It's rare that my husband and I are the youngest people in a room. Any room.
But we stuck out like two arthritic thumbs at this year's McKee House Country Jamboree. Don't get me wrong; we aren't members of the Ladner seniors' centre, nor are we of the 55-plus persuasion.
We were just there as guests of my mom, who's both.
I anticipated a low-key affair - maybe some soft music and a little slow dancing. I also expected to while away the evening as an observer, smiling and clapping when appropriate, but staying well away from the dance floor whenever music played lest I be mistaken for someone who likes to dance and can actually move in time to a beat.
Little did we know - my mom neglecting to tell us - that one must come early to this annual uptown hoedown if one wants to hide out at the back of the room. To my horror, the only seats still available by the time we arrived were at the front next to the dance floor.
"Don't make eye contact," I whispered to my husband. No use.
Who do you think they wrangled for the square dance demonstration? And the waltz demonstration? And the Texas two-step demonstration? You guessed it - the only couple in sight still young enough to be hurt by Stephen Harper's increase to the age of eligibility for Old Age Security.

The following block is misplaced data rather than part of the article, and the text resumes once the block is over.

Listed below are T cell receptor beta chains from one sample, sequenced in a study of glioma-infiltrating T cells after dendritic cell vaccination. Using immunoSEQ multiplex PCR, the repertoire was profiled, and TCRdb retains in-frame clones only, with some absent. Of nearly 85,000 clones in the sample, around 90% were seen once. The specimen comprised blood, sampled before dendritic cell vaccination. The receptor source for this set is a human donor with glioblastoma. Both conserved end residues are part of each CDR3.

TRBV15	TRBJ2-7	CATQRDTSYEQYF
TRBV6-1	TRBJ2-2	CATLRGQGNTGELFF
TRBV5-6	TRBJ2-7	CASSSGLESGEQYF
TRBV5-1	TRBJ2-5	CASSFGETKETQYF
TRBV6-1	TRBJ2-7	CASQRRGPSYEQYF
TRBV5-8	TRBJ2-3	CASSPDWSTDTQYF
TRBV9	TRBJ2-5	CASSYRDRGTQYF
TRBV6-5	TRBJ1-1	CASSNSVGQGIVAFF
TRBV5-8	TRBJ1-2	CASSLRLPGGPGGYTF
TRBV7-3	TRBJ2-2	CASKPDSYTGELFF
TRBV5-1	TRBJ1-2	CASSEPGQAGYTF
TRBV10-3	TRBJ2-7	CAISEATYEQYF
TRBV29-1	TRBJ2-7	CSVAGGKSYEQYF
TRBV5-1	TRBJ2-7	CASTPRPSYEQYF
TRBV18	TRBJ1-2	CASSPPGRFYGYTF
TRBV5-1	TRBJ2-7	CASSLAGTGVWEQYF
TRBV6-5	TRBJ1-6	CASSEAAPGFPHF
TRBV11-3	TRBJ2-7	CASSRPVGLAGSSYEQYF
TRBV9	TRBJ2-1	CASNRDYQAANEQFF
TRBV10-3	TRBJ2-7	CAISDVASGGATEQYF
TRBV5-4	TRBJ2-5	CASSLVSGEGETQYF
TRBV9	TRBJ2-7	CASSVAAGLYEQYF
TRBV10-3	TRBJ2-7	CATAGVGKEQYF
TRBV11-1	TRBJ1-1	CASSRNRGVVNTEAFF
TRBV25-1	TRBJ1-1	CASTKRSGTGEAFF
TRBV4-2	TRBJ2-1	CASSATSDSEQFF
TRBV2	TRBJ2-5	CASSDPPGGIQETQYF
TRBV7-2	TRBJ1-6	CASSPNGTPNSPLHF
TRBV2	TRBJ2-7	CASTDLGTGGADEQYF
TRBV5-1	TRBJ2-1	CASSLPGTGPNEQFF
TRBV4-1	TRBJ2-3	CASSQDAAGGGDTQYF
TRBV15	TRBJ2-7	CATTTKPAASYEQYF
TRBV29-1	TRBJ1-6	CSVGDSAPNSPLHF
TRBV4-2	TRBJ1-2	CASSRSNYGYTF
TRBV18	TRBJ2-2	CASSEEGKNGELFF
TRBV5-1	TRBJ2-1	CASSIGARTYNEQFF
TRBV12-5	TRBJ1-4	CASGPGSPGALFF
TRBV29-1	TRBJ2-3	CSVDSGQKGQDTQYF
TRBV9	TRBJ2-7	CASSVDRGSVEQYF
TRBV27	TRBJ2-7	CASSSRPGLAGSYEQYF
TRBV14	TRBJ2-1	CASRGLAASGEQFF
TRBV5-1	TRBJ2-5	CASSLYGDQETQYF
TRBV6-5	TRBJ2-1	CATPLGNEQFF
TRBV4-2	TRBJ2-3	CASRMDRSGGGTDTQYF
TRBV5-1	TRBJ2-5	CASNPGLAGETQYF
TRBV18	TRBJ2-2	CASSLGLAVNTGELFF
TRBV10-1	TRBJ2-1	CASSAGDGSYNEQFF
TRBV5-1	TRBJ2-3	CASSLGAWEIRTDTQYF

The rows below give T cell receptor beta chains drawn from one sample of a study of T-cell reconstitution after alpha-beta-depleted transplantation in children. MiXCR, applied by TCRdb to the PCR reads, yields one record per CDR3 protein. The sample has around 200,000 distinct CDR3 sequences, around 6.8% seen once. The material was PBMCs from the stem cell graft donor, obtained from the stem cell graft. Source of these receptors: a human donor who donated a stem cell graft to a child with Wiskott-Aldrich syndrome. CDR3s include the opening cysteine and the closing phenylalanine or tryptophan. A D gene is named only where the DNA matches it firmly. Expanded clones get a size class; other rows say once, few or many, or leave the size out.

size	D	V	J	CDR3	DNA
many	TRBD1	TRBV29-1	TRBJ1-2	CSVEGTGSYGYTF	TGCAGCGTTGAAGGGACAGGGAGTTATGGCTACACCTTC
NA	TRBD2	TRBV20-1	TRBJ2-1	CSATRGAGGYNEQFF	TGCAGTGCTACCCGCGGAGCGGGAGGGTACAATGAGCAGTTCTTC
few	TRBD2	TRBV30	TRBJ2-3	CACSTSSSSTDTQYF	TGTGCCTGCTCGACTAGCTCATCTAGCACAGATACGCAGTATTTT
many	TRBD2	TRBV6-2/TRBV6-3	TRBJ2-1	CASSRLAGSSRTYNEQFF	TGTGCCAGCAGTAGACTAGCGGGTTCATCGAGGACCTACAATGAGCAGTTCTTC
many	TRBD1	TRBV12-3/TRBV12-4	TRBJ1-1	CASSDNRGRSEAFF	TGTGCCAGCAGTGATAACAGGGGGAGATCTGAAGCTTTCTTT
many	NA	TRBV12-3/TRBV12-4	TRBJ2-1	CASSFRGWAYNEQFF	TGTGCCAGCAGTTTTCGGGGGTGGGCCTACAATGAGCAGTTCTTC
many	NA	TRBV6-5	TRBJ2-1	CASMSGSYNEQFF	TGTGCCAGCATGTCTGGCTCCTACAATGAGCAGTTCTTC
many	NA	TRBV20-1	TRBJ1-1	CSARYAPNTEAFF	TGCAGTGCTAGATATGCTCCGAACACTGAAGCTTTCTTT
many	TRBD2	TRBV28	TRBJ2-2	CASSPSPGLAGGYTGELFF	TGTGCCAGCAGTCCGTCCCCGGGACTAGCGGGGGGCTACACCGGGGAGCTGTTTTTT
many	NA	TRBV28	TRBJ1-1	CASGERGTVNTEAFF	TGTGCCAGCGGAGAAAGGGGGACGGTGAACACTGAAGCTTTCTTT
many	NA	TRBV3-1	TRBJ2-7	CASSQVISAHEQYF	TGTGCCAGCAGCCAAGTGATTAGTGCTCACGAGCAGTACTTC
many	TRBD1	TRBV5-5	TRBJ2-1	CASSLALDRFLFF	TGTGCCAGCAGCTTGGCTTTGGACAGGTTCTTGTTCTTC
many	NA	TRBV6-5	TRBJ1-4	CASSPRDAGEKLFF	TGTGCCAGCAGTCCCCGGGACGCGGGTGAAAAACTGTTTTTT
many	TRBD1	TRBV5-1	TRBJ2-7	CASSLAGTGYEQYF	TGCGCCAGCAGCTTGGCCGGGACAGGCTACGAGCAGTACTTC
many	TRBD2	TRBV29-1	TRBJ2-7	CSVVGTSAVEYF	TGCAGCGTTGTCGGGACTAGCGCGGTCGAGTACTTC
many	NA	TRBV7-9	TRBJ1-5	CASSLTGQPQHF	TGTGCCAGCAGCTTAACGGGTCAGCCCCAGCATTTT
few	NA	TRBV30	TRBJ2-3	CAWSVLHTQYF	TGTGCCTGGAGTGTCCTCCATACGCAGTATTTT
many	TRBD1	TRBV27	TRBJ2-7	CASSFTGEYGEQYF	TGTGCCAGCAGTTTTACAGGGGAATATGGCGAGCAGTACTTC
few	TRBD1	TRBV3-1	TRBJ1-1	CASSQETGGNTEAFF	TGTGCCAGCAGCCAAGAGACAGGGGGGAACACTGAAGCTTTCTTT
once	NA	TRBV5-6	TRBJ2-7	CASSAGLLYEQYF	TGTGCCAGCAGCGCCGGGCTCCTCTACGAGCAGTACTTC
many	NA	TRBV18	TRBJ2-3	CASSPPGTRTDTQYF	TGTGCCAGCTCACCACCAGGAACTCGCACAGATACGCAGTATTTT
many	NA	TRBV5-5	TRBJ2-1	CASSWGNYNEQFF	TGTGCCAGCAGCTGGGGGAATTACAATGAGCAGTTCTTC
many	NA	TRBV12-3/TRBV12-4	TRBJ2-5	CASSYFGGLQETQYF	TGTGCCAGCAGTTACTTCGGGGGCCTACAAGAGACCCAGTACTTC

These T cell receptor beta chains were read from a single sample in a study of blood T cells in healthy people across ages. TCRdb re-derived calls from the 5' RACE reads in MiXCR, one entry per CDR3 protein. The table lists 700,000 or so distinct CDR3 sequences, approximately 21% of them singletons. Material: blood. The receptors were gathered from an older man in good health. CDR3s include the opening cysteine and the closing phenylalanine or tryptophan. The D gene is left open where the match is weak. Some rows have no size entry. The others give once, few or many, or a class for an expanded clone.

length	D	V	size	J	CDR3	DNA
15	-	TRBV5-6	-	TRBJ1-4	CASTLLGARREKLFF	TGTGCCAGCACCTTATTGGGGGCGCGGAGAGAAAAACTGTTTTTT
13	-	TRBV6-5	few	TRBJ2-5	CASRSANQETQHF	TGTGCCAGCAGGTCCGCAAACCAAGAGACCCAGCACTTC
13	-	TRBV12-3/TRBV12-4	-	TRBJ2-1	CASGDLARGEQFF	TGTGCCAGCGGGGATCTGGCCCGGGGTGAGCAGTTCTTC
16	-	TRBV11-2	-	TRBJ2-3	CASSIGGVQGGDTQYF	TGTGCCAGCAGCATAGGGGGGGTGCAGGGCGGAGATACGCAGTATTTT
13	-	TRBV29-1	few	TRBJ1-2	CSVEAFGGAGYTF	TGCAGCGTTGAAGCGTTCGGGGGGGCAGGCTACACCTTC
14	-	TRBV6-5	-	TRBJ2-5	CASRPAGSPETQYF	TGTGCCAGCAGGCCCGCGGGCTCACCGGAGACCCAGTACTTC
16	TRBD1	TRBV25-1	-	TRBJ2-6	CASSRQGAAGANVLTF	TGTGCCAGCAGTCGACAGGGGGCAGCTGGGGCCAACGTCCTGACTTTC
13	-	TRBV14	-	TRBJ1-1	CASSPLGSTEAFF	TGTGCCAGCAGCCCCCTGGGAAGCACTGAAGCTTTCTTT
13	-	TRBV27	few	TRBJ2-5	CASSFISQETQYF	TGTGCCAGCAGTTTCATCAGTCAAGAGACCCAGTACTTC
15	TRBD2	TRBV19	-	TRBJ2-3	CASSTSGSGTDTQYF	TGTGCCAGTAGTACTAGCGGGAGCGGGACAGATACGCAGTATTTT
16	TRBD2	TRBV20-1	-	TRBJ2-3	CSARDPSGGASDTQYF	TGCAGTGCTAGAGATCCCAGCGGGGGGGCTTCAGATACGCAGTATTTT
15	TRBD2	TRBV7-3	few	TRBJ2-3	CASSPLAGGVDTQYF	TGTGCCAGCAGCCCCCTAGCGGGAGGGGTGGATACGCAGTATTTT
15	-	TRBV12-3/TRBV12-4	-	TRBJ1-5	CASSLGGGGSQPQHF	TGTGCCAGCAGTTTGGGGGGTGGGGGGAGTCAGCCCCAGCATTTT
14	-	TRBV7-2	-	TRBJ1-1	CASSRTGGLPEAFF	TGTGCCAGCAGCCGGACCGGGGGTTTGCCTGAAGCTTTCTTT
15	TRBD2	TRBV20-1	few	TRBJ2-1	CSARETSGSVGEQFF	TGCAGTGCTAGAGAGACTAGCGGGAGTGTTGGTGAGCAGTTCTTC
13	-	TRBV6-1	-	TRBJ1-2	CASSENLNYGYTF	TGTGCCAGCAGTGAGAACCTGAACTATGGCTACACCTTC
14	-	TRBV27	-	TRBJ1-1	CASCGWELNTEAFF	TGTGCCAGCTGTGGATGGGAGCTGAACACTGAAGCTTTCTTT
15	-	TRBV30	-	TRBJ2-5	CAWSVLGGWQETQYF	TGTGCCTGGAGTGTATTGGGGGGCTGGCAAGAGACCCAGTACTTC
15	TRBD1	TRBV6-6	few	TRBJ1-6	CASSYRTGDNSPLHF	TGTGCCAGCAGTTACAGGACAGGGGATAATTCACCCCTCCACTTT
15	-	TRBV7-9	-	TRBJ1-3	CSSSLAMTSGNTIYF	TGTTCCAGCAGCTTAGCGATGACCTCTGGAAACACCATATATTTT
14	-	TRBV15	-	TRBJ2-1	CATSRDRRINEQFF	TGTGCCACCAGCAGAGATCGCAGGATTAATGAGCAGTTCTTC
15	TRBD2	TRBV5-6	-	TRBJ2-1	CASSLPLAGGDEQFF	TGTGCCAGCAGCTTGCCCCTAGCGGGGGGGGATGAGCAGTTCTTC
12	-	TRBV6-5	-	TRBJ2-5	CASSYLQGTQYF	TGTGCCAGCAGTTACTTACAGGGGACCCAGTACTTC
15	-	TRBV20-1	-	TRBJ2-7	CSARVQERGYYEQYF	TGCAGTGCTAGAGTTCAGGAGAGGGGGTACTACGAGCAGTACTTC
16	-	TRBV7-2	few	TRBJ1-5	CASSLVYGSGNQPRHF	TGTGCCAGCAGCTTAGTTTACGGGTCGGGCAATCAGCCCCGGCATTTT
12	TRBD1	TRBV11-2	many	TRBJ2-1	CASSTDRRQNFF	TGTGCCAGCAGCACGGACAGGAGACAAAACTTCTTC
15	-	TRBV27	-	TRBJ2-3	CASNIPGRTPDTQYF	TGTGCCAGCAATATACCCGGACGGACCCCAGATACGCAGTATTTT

We provided endless comic relief as we muddled our way through complicated toe-taps, boot-stomps and dosey does. The whole time I kept thinking, "Mom, it should be you up here - you've got that new hip and everything." I told her so nearly every time we swooshed by her table in an awkward embrace.
Once, when we tried to waltz our way back to our chairs mid-song, the room erupted into a cacophony of raspy protest. We haven't being collectively called out like that in years - not since cheering for the Toronto Blue Jays at an Oakland A's home game.
So what was this evil place, this stealer of dignity, this taker of pride, this McKee House?
Of course I'm kidding - not about the whole dancing fiasco (that's completely and embarrassingly true), but about McKee House being anything less than a premier seniors' activity centre.
While we may have sustained a few bumps and scratches to our ego, to the hundreds of seniors who visit every day, McKee Seniors' Recreation Centre is nothing short of essential; a place to meet people and socialize, stay mentally and physically active, learn new things and, above all, have fun. There isn't enough room in this newspaper to list all the programs, services and opportunities offered by this member-driven facility. The bottom line is it makes a difference to my mom, and that makes a difference to me.
The B.C. government is in the process of gathering public input on the role and mandate of the new Office of the Seniors Advocate, which it hopes to have up and running by spring 2013. The advocate will speak for nearly 600,000 seniors.
I wish every community had a McKee House, and to that end I hope the seniors advocate has a chance to stop by some time and see what seniors are capable of. And if he visits on jamboree night, he ought to bring his dancing shoes.